Conversations on identity seem to take a complicated turn more often than not, and especially in my rowdy hood.
I recently got asked a bunch of questions by someone from a past life currently writing a book that includes a chapter on creativity, cinema, Palestinian and Arab independent production among other topics. After a few emails back and forth, the writer popped the question: “Do you mind if I include you in the chapter on Palestinian (as opposed to Jordanian) cinema?” I replied that that would not be true nor accurate to me personally and professionally and proceeded to dissect my life in an email back:
“I know that you’d like my answer to be the ideal story, but to tell you the truth, it’s not.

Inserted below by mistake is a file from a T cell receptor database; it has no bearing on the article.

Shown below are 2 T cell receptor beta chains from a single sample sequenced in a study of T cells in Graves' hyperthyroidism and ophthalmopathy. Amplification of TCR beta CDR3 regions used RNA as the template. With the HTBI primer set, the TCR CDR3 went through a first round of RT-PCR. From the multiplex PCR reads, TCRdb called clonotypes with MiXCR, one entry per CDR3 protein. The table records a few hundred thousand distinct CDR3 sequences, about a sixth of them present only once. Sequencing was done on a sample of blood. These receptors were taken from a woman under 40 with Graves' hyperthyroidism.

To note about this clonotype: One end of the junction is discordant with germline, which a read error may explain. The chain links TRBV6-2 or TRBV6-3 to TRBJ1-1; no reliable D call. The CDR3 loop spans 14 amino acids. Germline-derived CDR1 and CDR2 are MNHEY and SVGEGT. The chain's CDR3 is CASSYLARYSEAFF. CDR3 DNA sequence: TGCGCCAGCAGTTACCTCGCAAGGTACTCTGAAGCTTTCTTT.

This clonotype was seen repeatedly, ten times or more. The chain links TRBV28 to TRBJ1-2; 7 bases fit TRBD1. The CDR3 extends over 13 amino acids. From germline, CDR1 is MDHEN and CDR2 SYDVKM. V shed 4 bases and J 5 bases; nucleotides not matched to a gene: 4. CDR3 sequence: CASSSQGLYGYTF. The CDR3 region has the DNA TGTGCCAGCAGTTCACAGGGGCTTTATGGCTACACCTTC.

On identity – I am Jordanian. I never felt Palestinian nor can I relate to that part of me beyond the wider family meaning. It’s not how I grew up and the lifestyle I led allowed me to look way beyond borders of origin and just be a citizen of the world who happened to be from Jordan and from a family of Palestinian origin from Nablus. I did not grow up in a home that was Palestinian at all and did not receive that kind of awareness from my Jordanian-born father and Lebanese mother as we lived in 7 different countries around the world and I attended 8 schools during 12 years, speaking four languages and learning about the religions of the world through social studies and not ‘religion’ class.
My father was a politician and I hated politics – and still do. It’s not a strategic, conscious choice about being this or that, it’s who I am and what I am as a result of my life. And that may not be good news for your angle on Palestinian identity issue/unity/origins/rights, but it is my reality and works for me, end of story.
On film, you mention that I’m probably attracted to being Jordanian and not Palestinian from my professional perspective due to the pioneering position/entrepreneurial/being first – in truth, I could care less about all that. Read More